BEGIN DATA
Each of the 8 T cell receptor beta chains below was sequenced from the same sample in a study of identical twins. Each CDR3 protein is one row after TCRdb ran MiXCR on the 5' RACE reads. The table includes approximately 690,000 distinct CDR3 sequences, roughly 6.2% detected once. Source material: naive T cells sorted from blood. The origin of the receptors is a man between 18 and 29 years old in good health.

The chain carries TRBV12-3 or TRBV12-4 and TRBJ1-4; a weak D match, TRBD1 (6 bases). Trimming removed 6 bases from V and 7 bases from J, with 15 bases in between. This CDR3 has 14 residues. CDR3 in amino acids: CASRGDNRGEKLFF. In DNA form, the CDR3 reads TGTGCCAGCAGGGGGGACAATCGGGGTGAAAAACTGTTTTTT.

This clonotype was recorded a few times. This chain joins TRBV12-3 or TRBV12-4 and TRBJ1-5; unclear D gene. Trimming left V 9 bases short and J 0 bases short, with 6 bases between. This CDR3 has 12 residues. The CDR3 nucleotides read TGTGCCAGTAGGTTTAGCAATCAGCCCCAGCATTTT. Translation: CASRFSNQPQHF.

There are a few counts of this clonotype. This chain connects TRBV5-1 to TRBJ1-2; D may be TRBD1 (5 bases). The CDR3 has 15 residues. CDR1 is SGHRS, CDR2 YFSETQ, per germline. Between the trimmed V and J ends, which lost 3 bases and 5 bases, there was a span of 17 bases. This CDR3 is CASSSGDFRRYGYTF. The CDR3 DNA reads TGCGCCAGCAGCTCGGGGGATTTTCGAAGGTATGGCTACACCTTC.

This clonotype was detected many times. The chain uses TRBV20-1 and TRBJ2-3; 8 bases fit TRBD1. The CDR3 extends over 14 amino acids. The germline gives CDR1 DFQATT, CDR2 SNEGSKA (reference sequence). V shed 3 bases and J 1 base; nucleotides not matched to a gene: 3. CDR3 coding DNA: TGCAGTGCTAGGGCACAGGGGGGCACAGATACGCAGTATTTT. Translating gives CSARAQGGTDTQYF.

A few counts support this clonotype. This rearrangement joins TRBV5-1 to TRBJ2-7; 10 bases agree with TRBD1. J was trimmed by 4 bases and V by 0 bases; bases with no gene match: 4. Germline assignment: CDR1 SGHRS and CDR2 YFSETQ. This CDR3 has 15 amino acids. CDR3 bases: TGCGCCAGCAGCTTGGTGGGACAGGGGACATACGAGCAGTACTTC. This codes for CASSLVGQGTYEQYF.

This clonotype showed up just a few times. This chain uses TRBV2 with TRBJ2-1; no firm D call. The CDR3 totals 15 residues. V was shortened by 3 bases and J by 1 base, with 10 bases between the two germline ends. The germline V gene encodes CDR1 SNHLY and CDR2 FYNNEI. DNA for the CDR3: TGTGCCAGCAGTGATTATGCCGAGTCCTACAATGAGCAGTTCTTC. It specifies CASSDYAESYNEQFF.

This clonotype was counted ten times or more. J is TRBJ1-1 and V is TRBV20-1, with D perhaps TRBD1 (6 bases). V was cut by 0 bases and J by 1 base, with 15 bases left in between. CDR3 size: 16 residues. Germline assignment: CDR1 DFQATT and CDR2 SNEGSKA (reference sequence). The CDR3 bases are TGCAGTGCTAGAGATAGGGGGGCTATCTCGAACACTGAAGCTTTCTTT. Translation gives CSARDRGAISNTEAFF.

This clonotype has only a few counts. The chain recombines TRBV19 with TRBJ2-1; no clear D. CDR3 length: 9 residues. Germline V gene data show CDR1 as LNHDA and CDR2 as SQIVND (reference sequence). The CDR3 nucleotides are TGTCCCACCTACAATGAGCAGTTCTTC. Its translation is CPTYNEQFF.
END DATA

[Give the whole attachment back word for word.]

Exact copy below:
Each of the 8 T cell receptor beta chains below was sequenced from the same sample in a study of identical twins. Each CDR3 protein is one row after TCRdb ran MiXCR on the 5' RACE reads. The table includes approximately 690,000 distinct CDR3 sequences, roughly 6.2% detected once. Source material: naive T cells sorted from blood. The origin of the receptors is a man between 18 and 29 years old in good health.

The chain carries TRBV12-3 or TRBV12-4 and TRBJ1-4; a weak D match, TRBD1 (6 bases). Trimming removed 6 bases from V and 7 bases from J, with 15 bases in between. This CDR3 has 14 residues. CDR3 in amino acids: CASRGDNRGEKLFF. In DNA form, the CDR3 reads TGTGCCAGCAGGGGGGACAATCGGGGTGAAAAACTGTTTTTT.

This clonotype was recorded a few times. This chain joins TRBV12-3 or TRBV12-4 and TRBJ1-5; unclear D gene. Trimming left V 9 bases short and J 0 bases short, with 6 bases between. This CDR3 has 12 residues. The CDR3 nucleotides read TGTGCCAGTAGGTTTAGCAATCAGCCCCAGCATTTT. Translation: CASRFSNQPQHF.

There are a few counts of this clonotype. This chain connects TRBV5-1 to TRBJ1-2; D may be TRBD1 (5 bases). The CDR3 has 15 residues. CDR1 is SGHRS, CDR2 YFSETQ, per germline. Between the trimmed V and J ends, which lost 3 bases and 5 bases, there was a span of 17 bases. This CDR3 is CASSSGDFRRYGYTF. The CDR3 DNA reads TGCGCCAGCAGCTCGGGGGATTTTCGAAGGTATGGCTACACCTTC.

This clonotype was detected many times. The chain uses TRBV20-1 and TRBJ2-3; 8 bases fit TRBD1. The CDR3 extends over 14 amino acids. The germline gives CDR1 DFQATT, CDR2 SNEGSKA (reference sequence). V shed 3 bases and J 1 base; nucleotides not matched to a gene: 3. CDR3 coding DNA: TGCAGTGCTAGGGCACAGGGGGGCACAGATACGCAGTATTTT. Translating gives CSARAQGGTDTQYF.

A few counts support this clonotype. This rearrangement joins TRBV5-1 to TRBJ2-7; 10 bases agree with TRBD1. J was trimmed by 4 bases and V by 0 bases; bases with no gene match: 4. Germline assignment: CDR1 SGHRS and CDR2 YFSETQ. This CDR3 has 15 amino acids. CDR3 bases: TGCGCCAGCAGCTTGGTGGGACAGGGGACATACGAGCAGTACTTC. This codes for CASSLVGQGTYEQYF.

This clonotype showed up just a few times. This chain uses TRBV2 with TRBJ2-1; no firm D call. The CDR3 totals 15 residues. V was shortened by 3 bases and J by 1 base, with 10 bases between the two germline ends. The germline V gene encodes CDR1 SNHLY and CDR2 FYNNEI. DNA for the CDR3: TGTGCCAGCAGTGATTATGCCGAGTCCTACAATGAGCAGTTCTTC. It specifies CASSDYAESYNEQFF.

This clonotype was counted ten times or more. J is TRBJ1-1 and V is TRBV20-1, with D perhaps TRBD1 (6 bases). V was cut by 0 bases and J by 1 base, with 15 bases left in between. CDR3 size: 16 residues. Germline assignment: CDR1 DFQATT and CDR2 SNEGSKA (reference sequence). The CDR3 bases are TGCAGTGCTAGAGATAGGGGGGCTATCTCGAACACTGAAGCTTTCTTT. Translation gives CSARDRGAISNTEAFF.

This clonotype has only a few counts. The chain recombines TRBV19 with TRBJ2-1; no clear D. CDR3 length: 9 residues. Germline V gene data show CDR1 as LNHDA and CDR2 as SQIVND (reference sequence). The CDR3 nucleotides are TGTCCCACCTACAATGAGCAGTTCTTC. Its translation is CPTYNEQFF.